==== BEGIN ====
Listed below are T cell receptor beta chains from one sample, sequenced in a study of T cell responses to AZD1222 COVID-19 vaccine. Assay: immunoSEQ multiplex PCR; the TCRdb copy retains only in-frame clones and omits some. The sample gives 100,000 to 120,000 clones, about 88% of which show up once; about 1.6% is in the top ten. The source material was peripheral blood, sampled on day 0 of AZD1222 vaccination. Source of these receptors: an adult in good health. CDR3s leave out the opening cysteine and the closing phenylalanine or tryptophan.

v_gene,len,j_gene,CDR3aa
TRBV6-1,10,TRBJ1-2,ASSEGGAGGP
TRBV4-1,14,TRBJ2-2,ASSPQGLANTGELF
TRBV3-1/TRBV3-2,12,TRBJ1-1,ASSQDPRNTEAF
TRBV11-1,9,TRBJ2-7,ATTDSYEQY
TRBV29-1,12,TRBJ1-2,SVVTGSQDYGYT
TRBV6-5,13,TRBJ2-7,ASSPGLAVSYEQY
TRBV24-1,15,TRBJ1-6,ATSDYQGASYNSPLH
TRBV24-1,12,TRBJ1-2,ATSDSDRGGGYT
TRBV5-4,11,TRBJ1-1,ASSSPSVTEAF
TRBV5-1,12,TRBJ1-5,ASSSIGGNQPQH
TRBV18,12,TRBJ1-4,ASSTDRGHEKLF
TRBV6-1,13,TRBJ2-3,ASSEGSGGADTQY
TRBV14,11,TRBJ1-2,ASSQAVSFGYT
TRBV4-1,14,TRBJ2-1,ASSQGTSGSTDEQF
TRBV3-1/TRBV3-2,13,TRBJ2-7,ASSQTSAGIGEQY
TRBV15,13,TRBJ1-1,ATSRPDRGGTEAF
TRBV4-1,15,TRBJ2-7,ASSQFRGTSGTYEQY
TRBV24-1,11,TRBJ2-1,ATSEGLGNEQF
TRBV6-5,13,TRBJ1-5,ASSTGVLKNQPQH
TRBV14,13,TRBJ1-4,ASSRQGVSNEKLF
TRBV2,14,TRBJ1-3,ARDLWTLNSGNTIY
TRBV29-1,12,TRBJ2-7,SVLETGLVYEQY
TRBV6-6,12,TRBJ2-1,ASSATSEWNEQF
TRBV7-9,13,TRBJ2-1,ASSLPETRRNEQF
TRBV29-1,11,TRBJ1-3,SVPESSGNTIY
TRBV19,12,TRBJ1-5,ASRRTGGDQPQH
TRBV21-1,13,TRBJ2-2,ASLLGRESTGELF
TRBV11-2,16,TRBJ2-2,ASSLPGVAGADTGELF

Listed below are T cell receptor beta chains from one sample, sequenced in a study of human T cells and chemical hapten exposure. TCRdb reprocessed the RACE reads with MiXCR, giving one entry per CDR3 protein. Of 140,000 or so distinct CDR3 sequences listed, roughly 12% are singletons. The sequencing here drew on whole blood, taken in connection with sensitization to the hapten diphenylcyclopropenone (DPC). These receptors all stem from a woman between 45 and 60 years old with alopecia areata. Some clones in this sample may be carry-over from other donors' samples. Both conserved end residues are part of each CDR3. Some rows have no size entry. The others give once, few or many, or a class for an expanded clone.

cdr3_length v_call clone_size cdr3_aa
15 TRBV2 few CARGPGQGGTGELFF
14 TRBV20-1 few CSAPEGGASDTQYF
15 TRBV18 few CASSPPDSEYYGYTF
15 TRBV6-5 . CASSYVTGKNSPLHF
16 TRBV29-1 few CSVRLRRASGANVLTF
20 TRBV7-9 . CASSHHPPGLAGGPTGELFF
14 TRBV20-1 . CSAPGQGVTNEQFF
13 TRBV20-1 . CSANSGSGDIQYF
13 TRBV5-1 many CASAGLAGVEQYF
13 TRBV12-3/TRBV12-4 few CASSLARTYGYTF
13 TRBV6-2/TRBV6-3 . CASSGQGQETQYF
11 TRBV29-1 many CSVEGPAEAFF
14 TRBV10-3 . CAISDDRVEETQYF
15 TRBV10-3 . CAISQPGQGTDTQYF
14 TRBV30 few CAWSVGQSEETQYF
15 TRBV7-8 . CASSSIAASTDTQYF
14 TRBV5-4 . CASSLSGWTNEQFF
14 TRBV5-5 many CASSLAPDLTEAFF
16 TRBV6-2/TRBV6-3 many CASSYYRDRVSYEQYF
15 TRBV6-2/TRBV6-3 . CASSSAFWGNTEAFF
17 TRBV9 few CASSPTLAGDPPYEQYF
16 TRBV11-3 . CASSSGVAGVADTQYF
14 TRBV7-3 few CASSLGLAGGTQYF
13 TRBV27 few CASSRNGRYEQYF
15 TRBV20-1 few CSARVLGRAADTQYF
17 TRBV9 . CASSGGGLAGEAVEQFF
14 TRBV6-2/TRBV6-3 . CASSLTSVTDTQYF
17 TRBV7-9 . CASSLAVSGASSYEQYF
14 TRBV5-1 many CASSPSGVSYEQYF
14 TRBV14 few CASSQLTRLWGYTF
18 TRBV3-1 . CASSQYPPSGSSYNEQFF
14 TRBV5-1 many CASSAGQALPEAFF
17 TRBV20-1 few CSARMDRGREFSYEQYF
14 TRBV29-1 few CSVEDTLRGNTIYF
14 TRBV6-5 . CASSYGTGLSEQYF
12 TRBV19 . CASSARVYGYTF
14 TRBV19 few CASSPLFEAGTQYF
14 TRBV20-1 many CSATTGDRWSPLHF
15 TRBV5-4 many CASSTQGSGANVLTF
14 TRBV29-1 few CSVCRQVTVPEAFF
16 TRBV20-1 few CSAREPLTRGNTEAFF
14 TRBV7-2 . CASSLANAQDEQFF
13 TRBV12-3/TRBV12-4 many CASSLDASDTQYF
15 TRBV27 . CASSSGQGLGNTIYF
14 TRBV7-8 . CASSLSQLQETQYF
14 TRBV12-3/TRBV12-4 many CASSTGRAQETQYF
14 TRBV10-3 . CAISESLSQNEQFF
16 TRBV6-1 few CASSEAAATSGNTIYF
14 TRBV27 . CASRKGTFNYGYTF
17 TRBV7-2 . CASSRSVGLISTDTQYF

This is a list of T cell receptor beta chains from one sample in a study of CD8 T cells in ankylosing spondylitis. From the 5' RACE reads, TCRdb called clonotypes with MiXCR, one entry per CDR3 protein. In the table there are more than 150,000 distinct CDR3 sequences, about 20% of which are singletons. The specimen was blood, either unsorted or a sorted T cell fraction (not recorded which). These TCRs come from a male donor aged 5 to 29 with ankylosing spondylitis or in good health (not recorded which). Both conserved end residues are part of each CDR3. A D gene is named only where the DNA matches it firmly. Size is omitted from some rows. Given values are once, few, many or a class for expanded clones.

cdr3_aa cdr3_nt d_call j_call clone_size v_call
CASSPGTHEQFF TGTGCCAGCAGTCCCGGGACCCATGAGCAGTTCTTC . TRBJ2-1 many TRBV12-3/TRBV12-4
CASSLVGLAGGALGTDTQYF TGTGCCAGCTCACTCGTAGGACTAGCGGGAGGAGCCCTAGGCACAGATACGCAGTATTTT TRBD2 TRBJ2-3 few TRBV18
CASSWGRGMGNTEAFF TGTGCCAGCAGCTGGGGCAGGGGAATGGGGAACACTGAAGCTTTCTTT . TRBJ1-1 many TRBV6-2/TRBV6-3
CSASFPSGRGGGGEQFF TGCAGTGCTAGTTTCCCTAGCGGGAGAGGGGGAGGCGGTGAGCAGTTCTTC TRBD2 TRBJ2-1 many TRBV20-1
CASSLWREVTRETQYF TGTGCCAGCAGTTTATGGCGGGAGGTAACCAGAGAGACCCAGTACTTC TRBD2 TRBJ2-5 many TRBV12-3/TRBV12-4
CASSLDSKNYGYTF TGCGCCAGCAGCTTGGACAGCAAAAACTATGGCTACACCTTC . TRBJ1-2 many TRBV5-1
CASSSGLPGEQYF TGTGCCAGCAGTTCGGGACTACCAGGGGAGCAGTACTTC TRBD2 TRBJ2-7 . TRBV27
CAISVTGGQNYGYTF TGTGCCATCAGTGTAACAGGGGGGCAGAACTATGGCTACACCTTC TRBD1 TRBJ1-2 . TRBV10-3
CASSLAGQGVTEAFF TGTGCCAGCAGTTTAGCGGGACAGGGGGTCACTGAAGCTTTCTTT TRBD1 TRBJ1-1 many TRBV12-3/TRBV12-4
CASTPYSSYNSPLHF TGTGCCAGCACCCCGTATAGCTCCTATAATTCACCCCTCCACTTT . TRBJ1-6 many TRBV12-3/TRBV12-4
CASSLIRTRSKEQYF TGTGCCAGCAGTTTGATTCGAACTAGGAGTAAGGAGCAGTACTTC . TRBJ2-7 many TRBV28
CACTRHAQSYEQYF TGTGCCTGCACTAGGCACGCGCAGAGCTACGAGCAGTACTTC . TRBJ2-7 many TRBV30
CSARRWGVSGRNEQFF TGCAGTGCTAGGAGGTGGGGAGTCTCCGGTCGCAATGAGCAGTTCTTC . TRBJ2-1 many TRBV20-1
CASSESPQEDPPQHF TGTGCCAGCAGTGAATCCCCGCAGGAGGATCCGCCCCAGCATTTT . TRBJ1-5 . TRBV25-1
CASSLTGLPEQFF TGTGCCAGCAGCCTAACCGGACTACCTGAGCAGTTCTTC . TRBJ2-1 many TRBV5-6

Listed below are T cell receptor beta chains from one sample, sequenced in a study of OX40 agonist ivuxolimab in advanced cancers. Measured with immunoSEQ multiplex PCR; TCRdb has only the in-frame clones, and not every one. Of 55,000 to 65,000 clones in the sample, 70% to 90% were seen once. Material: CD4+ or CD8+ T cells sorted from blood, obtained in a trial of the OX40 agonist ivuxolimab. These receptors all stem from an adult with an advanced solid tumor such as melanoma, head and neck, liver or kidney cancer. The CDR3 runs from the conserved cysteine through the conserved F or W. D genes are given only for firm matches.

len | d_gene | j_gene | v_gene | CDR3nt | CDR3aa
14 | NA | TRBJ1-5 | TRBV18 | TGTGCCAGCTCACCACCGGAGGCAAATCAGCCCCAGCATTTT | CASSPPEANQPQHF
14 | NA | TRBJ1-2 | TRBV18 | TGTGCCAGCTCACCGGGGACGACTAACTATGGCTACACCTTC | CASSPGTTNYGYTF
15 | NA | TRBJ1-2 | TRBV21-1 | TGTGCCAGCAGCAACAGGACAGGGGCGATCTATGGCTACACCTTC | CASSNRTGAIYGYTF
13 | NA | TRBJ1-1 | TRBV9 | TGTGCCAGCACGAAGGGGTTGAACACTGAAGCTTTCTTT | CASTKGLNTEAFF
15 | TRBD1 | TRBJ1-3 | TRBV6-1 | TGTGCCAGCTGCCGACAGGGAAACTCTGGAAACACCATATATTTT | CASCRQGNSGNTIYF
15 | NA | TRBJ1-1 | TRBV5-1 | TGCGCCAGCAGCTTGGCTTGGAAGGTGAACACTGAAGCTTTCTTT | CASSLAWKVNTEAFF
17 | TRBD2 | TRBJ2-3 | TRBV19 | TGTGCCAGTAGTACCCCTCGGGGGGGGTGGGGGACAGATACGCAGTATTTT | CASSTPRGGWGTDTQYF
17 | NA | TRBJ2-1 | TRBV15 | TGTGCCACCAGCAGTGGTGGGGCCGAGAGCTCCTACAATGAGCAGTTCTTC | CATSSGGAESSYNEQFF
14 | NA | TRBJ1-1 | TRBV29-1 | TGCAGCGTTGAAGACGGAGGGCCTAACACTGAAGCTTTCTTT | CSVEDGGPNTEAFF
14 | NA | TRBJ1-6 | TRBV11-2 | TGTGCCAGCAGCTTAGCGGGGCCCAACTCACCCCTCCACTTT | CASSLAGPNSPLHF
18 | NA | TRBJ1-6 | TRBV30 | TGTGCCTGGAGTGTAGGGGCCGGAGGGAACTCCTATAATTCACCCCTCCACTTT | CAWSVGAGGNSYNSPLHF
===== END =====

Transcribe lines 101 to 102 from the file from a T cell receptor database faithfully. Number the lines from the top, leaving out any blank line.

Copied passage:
len | d_gene | j_gene | v_gene | CDR3nt | CDR3aa
14 | NA | TRBJ1-5 | TRBV18 | TGTGCCAGCTCACCACCGGAGGCAAATCAGCCCCAGCATTTT | CASSPPEANQPQHF